Torn Over Rip



Jackson By Scoop Jackson

The beauty in not actually playing when it comes to Rip Hamilton and the Chicago Bulls is a thing called dependency. A street that goes both ways.

The Bulls got Hamilton to do what they weren't able to depend on anyone on their roster to do last season, especially in the playoff series versus the Miami Heat. They needed someone to stretch Miami's suffocating D, someone to make the Heat play them honest. Not a streaky shooter. They needed a guy with a name and a game to bottom out shots from 18 feet. To regularly score 14-15 points per game. That's what Hamilton was summoned to do.

But somewhere between God and Mother Nature, another plan was cast. The Bulls, throughout the regular season, have found a way to make it happen without him. And because Hamilton isn't always in the lineup, C.J. Watson has found a groove that he might not have found had Hamilton been 100 percent. And Luol Deng has forced himself to take -- and make -- big shots down the stretch on plays that Bulls coach Tom Thibodeau more than likely would have ran for Hamilton.

Again, that's what they brought Hamilton here to do.

Now, against the Heat, I can't say that it wouldn't be nice to have him on the court. But because of injuries, Hamilton has become a dessert as opposed to an entree. Mentally, I think the Bulls have moved past depending on him to be the difference. What Hamilton has been unable to do, Watson feels that he can cover. Deng, too, knows he's got this.

His teammates' ability to step up doesn't make Hamilton expendable, but it makes it impossible for the Bulls to be too disappointed if he's not able to go when the Eastern Conference finals begin.

Scoop Jackson is a columnist for and


Isaacson By Melissa Isaacson

The Chicago Bulls need Richard Hamilton.

Do they need him to beat the Miami Heat in a regular-season game? Or a couple times in the postseason? No, they have obviously proven to be capable of beating any team in the league, including Miami. What the Bulls have just as obviously not proven is the ability to defeat the Heat in a seven-game playoff series, even when holding home-court advantage.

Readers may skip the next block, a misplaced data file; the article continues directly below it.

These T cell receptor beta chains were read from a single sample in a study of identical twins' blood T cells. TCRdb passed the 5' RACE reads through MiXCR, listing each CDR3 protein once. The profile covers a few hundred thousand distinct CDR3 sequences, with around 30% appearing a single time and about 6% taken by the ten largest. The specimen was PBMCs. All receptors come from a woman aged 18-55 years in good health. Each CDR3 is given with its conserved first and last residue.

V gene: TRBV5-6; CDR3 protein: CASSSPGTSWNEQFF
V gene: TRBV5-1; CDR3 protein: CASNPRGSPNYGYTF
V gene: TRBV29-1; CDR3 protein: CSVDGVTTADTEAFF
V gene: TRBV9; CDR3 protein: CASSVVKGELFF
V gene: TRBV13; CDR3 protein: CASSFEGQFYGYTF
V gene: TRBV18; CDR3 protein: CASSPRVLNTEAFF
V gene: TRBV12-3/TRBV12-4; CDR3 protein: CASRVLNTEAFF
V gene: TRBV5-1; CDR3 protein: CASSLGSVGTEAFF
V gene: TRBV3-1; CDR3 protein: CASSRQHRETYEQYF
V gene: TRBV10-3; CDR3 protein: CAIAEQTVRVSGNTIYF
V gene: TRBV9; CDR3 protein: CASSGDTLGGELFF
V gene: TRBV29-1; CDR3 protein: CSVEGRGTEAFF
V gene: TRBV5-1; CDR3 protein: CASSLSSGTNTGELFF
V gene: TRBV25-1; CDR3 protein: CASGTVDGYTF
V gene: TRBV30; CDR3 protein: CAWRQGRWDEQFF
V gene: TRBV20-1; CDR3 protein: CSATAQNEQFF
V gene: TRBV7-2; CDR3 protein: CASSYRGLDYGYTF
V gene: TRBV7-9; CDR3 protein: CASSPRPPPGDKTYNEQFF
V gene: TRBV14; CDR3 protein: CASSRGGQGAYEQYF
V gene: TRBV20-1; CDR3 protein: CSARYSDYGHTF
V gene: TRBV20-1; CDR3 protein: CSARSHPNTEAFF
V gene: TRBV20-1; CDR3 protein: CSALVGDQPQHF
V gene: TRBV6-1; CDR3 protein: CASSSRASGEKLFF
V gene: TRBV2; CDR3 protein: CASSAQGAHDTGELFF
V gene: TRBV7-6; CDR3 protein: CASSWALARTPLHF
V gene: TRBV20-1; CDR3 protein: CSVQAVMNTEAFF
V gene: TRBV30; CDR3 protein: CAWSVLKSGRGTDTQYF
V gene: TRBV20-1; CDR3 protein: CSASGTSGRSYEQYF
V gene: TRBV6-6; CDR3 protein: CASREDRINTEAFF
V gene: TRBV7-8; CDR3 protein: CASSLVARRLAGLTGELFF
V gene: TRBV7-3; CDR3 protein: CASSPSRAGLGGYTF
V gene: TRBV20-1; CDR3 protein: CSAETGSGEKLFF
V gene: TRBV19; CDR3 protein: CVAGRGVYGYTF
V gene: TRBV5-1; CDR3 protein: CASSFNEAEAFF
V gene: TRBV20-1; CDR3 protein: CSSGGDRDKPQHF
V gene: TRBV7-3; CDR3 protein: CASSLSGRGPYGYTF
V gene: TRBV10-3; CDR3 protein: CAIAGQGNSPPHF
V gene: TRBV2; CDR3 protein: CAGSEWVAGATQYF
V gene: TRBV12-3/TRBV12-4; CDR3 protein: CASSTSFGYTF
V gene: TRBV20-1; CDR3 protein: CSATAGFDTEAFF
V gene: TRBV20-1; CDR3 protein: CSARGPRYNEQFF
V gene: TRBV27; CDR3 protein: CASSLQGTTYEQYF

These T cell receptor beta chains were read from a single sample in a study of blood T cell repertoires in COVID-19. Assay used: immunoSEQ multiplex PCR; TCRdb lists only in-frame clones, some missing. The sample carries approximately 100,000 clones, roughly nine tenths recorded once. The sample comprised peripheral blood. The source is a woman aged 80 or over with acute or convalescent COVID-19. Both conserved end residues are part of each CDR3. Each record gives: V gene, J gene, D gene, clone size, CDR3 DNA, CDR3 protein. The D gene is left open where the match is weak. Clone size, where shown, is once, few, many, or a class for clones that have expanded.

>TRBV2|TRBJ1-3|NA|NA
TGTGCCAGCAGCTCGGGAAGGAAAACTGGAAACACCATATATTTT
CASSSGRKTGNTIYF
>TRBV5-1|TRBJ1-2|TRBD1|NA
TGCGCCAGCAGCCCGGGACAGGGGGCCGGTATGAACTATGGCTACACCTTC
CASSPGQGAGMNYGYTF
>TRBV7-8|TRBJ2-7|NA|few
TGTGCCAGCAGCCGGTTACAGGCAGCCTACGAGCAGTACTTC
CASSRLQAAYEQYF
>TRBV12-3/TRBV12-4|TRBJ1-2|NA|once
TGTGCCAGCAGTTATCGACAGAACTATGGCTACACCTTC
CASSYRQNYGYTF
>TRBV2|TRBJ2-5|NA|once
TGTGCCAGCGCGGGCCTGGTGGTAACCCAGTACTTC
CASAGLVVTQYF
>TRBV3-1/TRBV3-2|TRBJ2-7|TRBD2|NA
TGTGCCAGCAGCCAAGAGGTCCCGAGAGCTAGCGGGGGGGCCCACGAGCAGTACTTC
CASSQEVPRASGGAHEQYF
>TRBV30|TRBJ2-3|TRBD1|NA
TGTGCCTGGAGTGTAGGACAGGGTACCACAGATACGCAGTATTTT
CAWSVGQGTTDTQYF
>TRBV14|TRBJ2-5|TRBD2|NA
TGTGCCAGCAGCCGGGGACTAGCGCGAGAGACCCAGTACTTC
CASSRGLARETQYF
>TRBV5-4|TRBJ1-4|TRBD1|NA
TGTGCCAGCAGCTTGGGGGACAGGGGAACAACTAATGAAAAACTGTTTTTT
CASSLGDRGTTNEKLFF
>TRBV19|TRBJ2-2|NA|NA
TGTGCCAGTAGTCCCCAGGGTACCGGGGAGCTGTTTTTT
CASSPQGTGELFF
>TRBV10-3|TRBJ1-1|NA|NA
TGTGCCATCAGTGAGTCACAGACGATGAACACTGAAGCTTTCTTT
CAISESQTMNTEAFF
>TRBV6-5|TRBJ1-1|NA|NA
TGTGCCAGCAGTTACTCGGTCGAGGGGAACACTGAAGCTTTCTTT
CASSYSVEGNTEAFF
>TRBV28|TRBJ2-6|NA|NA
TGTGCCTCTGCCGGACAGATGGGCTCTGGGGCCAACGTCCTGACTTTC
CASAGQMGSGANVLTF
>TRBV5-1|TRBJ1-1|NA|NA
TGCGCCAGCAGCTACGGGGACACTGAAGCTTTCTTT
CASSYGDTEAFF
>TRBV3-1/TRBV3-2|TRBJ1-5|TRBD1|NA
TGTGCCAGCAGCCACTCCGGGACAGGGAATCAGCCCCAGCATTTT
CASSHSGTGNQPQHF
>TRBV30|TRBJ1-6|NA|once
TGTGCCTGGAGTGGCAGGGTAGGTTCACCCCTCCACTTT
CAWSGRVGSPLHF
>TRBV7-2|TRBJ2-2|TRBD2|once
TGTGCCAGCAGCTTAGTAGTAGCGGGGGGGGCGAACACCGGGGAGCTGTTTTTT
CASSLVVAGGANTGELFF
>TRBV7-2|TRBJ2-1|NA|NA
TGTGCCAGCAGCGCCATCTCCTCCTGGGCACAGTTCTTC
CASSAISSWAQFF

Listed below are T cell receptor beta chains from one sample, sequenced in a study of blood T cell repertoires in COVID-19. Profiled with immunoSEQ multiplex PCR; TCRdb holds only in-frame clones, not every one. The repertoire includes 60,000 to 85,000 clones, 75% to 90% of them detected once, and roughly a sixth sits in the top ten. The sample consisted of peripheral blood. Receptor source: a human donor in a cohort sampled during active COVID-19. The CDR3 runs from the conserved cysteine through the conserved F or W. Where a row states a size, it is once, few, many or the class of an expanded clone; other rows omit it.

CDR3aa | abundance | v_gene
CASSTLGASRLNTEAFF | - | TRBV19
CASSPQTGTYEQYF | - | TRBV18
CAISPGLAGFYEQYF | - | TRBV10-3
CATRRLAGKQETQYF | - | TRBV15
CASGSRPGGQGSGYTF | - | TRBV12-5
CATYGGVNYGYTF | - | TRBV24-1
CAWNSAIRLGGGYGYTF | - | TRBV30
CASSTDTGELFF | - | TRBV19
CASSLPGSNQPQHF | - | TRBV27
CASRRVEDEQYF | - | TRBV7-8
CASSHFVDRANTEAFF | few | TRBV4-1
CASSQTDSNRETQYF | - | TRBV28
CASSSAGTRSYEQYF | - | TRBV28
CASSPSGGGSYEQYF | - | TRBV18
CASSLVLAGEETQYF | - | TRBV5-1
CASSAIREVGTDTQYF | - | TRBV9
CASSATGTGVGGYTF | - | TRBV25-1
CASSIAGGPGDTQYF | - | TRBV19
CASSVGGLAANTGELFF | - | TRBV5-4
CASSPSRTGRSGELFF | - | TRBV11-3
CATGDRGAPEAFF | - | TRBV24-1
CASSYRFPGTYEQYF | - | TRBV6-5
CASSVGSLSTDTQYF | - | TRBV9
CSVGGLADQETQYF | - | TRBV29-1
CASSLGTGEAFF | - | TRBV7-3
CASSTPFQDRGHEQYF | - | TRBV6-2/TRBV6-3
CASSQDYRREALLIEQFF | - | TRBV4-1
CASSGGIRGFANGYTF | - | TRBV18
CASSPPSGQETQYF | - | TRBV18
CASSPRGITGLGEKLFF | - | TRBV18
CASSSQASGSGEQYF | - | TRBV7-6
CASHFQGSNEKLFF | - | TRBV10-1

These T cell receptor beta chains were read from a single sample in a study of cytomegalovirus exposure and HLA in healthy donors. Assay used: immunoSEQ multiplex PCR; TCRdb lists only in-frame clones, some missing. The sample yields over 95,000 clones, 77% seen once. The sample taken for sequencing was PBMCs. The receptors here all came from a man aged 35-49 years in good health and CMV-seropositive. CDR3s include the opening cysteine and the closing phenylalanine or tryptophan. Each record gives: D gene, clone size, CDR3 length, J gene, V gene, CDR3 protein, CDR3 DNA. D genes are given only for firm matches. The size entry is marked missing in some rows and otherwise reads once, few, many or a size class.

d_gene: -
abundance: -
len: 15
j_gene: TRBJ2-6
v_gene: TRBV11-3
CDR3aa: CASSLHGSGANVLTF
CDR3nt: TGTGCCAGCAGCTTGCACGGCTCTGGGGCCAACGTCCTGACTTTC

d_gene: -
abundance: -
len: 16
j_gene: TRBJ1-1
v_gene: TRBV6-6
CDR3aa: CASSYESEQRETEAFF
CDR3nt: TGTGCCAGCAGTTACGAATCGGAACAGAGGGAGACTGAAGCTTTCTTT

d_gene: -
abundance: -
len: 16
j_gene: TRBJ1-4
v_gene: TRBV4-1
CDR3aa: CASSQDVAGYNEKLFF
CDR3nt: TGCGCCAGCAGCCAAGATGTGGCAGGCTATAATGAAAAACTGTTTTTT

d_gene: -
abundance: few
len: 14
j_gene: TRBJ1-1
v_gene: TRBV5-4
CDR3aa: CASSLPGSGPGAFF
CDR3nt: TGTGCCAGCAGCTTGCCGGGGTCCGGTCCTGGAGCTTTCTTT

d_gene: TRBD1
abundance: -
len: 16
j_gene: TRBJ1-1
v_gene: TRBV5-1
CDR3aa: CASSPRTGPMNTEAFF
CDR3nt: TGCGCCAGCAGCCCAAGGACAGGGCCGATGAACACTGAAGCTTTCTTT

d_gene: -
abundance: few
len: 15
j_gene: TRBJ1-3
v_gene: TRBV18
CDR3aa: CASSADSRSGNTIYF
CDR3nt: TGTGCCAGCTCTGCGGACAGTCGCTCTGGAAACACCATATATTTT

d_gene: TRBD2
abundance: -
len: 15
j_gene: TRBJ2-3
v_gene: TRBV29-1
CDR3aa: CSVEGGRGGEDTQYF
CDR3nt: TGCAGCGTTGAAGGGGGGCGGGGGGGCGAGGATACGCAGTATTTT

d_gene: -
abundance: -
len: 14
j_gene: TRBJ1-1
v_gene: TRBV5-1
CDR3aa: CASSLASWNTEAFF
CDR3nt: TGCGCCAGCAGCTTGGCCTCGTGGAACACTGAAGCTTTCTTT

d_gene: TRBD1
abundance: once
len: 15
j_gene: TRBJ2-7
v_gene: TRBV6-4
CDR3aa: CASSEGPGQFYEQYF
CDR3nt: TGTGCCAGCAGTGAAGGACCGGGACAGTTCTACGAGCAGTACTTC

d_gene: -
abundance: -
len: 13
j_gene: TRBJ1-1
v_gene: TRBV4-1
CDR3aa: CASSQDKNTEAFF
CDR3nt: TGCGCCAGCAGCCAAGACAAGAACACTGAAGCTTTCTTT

The acquisition of Hamilton led many of us to believe that this is what the Bulls needed to get them past Miami in the Eastern Conference playoffs. That Hamilton's veteran leadership, defensive energy and, most importantly, his ability to take offensive pressure off Derrick Rose, would be the difference from last season, when the Heat beat the Bulls -- albeit weakened by Carlos Boozer's and Joakim Noah's injuries -- 4-1 in the conference finals.

The sticky part of this argument is that we still don't know if the 34-year-old Hamilton, even fully healthy, can bring all those qualities to the court anymore. What the Bulls need is the Hamilton they thought they acquired in December and not the one who has played 16 of the first 40 games of the season.

But even a decent Hamilton would be better than none at all.

Without Hamilton, the Bulls' bench is weakened. If Ronnie Brewer starts, the bench mob's potency is decreased. And Hamilton's presence alone is enough to keep a defense honest and take some attention off Rose. Also, Hamilton, even less than 100 percent, knows how to keep the necessary spacing on court, can keep the ball moving and generally provides leadership.

It is clear by now that the Bulls cannot count on any real defense or honest rebounding from Boozer. And any illusion about Boozer's being an offensive force on the low post has long since been put to rest. Essentially, this means the Bulls, without Hamilton, will be going into the playoffs without having significantly improved from last postseason, while the Heat have seemingly jelled offensively and become more dominant defensively.

The Bulls need every advantage they can get.

Are they a championship team with Rip Hamilton? Maybe not. But they have to have him on the court to stand a chance.

Melissa Isaacson is a columnist for